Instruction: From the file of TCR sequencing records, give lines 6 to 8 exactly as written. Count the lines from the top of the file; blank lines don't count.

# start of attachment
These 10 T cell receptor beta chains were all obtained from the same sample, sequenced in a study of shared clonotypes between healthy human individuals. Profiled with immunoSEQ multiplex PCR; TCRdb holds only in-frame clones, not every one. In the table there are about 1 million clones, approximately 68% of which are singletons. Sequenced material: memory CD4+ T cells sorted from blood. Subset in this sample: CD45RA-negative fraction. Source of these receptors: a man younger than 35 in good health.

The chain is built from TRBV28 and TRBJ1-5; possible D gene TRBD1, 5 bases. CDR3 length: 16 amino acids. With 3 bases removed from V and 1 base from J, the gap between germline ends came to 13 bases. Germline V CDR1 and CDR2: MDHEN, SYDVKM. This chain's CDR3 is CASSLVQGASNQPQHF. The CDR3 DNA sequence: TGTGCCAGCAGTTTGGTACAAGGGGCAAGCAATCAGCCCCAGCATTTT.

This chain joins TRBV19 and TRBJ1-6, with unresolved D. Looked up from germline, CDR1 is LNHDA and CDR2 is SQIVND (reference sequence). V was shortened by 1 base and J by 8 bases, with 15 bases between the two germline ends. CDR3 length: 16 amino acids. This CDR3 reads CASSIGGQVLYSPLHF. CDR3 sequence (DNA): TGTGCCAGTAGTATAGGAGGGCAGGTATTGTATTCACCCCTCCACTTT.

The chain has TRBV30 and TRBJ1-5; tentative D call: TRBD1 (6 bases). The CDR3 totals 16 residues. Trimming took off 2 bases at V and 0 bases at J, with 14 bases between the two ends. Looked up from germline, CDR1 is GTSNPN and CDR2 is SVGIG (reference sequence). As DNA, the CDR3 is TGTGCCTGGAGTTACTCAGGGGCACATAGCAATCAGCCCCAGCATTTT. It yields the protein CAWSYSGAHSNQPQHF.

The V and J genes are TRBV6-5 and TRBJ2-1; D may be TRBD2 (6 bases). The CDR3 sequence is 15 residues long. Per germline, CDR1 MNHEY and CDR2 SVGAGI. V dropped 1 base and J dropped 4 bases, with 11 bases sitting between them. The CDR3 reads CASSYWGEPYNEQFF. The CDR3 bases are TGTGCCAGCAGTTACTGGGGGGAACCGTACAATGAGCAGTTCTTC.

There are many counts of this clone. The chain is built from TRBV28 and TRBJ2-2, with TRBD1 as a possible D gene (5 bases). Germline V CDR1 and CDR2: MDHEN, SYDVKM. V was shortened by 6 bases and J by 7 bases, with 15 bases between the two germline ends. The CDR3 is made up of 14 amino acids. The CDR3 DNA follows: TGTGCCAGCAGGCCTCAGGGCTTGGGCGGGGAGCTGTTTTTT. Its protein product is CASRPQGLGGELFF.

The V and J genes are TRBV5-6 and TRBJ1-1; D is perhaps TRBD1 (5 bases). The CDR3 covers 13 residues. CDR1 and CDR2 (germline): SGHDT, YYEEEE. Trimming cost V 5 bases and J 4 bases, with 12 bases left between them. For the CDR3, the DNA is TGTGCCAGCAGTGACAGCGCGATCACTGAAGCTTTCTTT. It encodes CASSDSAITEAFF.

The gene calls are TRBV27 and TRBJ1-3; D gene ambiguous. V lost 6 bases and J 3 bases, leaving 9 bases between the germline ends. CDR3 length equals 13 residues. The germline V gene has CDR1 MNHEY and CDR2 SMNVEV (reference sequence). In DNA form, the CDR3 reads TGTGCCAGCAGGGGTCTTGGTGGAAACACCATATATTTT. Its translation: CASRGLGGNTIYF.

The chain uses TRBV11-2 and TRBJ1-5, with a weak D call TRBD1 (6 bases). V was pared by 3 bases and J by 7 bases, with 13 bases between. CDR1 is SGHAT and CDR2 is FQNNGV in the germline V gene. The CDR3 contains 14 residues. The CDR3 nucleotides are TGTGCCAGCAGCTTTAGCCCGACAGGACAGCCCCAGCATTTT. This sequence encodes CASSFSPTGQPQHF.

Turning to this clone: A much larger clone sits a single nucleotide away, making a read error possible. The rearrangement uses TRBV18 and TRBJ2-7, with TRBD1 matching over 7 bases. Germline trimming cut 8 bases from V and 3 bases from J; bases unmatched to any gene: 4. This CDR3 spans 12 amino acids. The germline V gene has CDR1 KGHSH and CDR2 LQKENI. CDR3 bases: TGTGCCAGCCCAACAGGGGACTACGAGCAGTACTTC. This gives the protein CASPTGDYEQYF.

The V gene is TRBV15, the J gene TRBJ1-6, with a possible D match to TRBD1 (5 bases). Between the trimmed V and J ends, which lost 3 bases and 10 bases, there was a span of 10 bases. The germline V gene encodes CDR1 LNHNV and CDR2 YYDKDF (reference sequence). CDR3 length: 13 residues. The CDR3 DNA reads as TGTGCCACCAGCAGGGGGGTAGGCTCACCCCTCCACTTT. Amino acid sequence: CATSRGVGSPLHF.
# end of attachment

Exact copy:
There are many counts of this clone. The chain is built from TRBV28 and TRBJ2-2, with TRBD1 as a possible D gene (5 bases). Germline V CDR1 and CDR2: MDHEN, SYDVKM. V was shortened by 6 bases and J by 7 bases, with 15 bases between the two germline ends. The CDR3 is made up of 14 amino acids. The CDR3 DNA follows: TGTGCCAGCAGGCCTCAGGGCTTGGGCGGGGAGCTGTTTTTT. Its protein product is CASRPQGLGGELFF.

The V and J genes are TRBV5-6 and TRBJ1-1; D is perhaps TRBD1 (5 bases). The CDR3 covers 13 residues. CDR1 and CDR2 (germline): SGHDT, YYEEEE. Trimming cost V 5 bases and J 4 bases, with 12 bases left between them. For the CDR3, the DNA is TGTGCCAGCAGTGACAGCGCGATCACTGAAGCTTTCTTT. It encodes CASSDSAITEAFF.

The gene calls are TRBV27 and TRBJ1-3; D gene ambiguous. V lost 6 bases and J 3 bases, leaving 9 bases between the germline ends. CDR3 length equals 13 residues. The germline V gene has CDR1 MNHEY and CDR2 SMNVEV (reference sequence). In DNA form, the CDR3 reads TGTGCCAGCAGGGGTCTTGGTGGAAACACCATATATTTT. Its translation: CASRGLGGNTIYF.